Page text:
Seager should be due for some positive regression, as his peripherals show that he was the recipient of some pretty bad luck (95th percentile in xBA, 96th percentile in xWOBA, 97th percentile in xSLG). Seager’s career batting average on balls put in play (BABIP) is .317, as he finished each season in Los Angeles with a BABIP over .300. Last year, His BABIP was .242.
More likely than not, some of that luck will turn back his way in 2023 and result in a better overall season at the plate.
Josh Jung, drafted eighth overall by the Rangers in 2019, was a top 100 prospect throughout his time in the minors and got his first taste of the big leagues in September and October of 2022, appearing in 26 games. His debut may have been much earlier had he not suffered a stress fracture in his left foot in 2021 and a torn labrum in his left shoulder that kept him out until July in 2022.
Jung will finally get his opportunity to shine this year as the Rangers everyday third baseman. His strikeouts will have to reduce long-term, as he was punching out over 38% of the time in his month stint in the majors. But he has always been known for his above-average approach at the dish, quick bat speed and serious power potential. His development in his first full big-league season will be something to monitor.
Moving to the outfield, two of the three spots feel a little bit thin. Robbie Grossman had two of the best seasons of his career in a shortened 2020 with the A’s and a full season in 2021 with the Tigers. But he had his career-worst year in 2022 (slashed .209/.310/.311/.622) and is entering his age-33 season. The Rangers may have to ask a lot out of the veteran lefty if they are to have a potent offensive unit.
Bubba Thompson, much like Jung, is also a former first round pick who debuted late last season, getting the call-up in August and appearing in 55 games. He strung together 45 hits in that time (.265 average) but didn’t have much power to show for with just six extra-base hits, along with about league-average defense.
Leody Taveras, another former top 100 prospect, has put on the Rangers uniform in three separate seasons now, but has yet to find his footing either. He is also currently dealing with a left oblique strain and may not be ready to go for Opening Day.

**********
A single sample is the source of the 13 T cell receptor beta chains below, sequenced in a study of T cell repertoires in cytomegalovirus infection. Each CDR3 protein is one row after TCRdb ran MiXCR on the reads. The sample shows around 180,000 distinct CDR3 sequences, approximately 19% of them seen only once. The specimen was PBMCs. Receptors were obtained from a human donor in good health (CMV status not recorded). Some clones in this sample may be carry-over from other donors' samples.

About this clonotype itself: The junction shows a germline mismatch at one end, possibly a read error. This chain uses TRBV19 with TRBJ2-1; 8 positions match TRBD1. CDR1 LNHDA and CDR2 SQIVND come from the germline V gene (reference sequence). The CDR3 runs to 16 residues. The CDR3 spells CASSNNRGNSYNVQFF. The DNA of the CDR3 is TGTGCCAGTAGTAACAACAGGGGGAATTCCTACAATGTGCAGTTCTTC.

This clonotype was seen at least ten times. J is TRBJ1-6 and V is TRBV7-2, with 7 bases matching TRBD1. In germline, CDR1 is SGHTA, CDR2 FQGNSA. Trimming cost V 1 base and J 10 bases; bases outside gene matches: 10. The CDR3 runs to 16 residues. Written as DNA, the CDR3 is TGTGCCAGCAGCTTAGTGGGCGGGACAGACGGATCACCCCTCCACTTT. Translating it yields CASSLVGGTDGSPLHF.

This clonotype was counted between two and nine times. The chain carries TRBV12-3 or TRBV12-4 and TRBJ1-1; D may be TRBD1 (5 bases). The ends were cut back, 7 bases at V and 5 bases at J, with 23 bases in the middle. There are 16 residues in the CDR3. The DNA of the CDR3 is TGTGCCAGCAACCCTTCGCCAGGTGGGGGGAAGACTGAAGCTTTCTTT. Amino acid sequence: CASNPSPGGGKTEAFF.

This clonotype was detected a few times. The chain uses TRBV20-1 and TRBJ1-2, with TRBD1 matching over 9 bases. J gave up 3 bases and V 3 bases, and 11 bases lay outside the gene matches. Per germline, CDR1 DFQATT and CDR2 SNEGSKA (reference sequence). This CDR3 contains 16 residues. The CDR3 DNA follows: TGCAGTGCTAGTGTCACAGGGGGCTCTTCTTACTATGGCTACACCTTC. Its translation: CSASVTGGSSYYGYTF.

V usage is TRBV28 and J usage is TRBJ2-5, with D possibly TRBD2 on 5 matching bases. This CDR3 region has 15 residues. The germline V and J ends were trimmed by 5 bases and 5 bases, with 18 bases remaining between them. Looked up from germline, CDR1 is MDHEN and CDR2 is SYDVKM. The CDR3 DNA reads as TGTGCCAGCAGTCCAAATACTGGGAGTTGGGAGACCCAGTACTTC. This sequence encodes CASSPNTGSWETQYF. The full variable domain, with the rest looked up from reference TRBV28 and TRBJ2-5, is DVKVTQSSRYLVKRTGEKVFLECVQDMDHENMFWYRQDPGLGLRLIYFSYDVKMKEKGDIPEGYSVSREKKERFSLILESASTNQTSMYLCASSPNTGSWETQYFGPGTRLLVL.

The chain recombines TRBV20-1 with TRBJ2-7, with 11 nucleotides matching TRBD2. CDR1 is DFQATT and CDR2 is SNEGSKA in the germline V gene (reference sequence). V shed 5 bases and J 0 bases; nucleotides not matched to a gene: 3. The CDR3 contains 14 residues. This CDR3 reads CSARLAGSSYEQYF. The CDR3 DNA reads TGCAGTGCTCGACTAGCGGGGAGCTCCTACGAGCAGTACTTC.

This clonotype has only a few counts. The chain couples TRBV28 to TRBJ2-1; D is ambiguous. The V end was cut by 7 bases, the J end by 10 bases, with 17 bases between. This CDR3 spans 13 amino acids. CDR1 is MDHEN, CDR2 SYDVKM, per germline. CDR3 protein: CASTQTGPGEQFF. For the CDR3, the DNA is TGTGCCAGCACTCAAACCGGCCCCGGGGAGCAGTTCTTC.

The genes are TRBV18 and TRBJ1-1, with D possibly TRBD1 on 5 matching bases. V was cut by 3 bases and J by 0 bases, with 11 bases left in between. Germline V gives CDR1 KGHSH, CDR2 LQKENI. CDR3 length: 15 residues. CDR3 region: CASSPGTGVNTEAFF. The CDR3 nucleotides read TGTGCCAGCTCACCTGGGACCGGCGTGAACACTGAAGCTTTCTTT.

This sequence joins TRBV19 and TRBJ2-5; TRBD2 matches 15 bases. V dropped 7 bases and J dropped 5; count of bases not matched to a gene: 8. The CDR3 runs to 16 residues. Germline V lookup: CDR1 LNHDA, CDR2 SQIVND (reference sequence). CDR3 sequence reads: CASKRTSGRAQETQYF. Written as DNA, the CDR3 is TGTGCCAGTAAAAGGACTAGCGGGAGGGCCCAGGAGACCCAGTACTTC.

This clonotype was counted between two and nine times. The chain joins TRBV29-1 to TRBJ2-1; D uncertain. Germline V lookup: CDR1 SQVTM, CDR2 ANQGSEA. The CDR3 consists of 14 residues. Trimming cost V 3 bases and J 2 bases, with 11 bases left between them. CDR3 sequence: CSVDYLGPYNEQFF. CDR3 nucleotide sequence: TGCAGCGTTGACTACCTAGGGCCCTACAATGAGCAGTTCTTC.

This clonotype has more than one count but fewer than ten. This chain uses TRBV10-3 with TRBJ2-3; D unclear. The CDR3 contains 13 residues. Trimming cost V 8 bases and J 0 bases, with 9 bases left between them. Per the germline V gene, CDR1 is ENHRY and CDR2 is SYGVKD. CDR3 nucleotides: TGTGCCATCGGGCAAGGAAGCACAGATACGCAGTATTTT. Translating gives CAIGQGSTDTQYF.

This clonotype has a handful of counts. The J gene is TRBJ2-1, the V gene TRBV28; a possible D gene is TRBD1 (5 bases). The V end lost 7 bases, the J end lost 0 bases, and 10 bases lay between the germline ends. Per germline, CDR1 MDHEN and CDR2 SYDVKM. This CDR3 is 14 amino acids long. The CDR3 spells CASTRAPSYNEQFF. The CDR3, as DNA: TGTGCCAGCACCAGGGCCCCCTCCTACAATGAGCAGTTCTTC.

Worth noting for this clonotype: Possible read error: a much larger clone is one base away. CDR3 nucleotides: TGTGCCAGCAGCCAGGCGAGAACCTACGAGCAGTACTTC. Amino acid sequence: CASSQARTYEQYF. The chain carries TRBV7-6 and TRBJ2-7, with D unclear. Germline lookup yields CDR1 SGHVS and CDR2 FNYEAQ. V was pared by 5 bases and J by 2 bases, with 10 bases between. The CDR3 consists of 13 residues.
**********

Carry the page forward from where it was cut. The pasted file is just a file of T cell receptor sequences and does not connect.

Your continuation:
Adolis Garcia is their lone outfield staple and has been for the last two seasons. He strikes out a decent amount (although he cut it down from 31.2% in 2021 to 27.9% in 2022) and won’t draw a ton of walks, but will absolutely hit his home runs, swipe bags and play clean defense with his aggressive, all-out playstyle. He has belted 58 round trippers in his first two full seasons in the major leagues.
Jacob deGrom, Martin Perez, Jon Gray, Nathan Eovaldi, Andrew Heaney, Jake Odorizzi, Glenn Otto, Dane Dunning
When it comes to the play of Jacob deGrom, how much more can you say? The guy is the best pitcher on the planet when he’s healthy. In 2021, he was on pace to have one of the greatest seasons any pitcher has ever had… until the injuries hit. And that is the overarching question mark.
Entering his age-35 season, deGrom battled several injuries his final two years in Queens, including a forearm issue in 2021 and a shoulder injury that kept him out for the first four months in 2022. He is healthy now (despite an early Spring Training scare), but can he maintain it for the majority of 2023?
Martin Perez had a career-year in 2022 that included an All-Star appearance, a 2.89 ERA and a 3.8 fWAR. And he did so by limiting a lot of hard contact (92nd percentile in barrel rate). But nothing else from his year was frankly all that special.
Perez’s WHIP of 1.25 was a little high, he didn’t get a ton of swing and miss, and he had never been close to a similar year at any other point in his career. Maybe his ability to induce a lot of ground balls will carry over, but oftentimes a season like this for pitchers can be a one-off. Keep your eye on Perez’s 2023, because he is an X-factor for this pitching staff.
Gray, Eovaldi and Heaney are effective mid-to-back-end rotation starters. Gray was serviceable although not dominant in his first year with the Rangers after signing his four-year, $56 million deal (3.96 ERA), while Heaney by the numbers had his best season with the Dodgers last year (3.10 ERA), but only threw 72.2 innings in 14 starts (16 appearances). The good news is there is also some real depth among the starters with Jake Odorizzi now on the books in addition to the return of Glen Otto and Dunning who combined to make 56 starts in 2022.